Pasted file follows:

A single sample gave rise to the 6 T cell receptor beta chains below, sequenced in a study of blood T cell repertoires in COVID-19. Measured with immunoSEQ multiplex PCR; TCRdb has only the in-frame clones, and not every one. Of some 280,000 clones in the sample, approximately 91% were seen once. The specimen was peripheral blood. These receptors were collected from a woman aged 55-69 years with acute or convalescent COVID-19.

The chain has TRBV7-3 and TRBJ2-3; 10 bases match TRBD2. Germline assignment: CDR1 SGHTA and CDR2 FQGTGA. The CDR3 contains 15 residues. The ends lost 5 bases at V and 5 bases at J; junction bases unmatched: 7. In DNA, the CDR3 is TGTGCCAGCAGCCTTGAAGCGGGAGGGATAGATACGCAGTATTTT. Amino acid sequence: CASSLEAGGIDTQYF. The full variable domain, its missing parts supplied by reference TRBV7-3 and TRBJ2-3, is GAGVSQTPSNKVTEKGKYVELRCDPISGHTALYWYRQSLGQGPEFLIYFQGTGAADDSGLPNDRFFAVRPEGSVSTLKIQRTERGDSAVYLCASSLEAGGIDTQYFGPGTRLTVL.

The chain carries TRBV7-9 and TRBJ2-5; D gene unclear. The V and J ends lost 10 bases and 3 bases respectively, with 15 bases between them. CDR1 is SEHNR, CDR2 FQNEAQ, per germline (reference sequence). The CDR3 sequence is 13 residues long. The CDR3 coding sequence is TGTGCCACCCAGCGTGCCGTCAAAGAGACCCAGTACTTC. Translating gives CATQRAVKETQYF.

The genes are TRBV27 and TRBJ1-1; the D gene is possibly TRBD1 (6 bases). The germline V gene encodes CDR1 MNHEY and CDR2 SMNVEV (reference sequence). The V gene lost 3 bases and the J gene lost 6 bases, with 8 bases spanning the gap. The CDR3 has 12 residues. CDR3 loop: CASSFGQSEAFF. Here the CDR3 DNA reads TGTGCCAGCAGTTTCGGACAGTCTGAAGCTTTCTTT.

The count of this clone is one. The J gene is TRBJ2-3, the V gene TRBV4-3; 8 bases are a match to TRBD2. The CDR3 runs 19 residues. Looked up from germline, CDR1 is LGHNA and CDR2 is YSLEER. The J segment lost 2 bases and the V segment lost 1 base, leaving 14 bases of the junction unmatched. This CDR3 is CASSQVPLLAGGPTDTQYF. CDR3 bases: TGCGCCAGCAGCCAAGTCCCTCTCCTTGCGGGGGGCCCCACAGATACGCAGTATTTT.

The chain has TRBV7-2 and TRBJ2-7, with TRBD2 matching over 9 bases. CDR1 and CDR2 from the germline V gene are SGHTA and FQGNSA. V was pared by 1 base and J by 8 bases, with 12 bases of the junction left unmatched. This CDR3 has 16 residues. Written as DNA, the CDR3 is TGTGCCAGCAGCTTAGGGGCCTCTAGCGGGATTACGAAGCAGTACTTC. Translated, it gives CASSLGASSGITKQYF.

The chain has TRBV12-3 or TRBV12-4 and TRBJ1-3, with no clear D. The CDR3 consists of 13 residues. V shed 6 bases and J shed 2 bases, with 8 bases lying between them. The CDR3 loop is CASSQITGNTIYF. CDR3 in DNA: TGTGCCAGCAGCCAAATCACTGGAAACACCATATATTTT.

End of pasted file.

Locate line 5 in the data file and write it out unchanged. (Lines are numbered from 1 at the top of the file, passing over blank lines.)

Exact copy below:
The count of this clone is one. The J gene is TRBJ2-3, the V gene TRBV4-3; 8 bases are a match to TRBD2. The CDR3 runs 19 residues. Looked up from germline, CDR1 is LGHNA and CDR2 is YSLEER. The J segment lost 2 bases and the V segment lost 1 base, leaving 14 bases of the junction unmatched. This CDR3 is CASSQVPLLAGGPTDTQYF. CDR3 bases: TGCGCCAGCAGCCAAGTCCCTCTCCTTGCGGGGGGCCCCACAGATACGCAGTATTTT.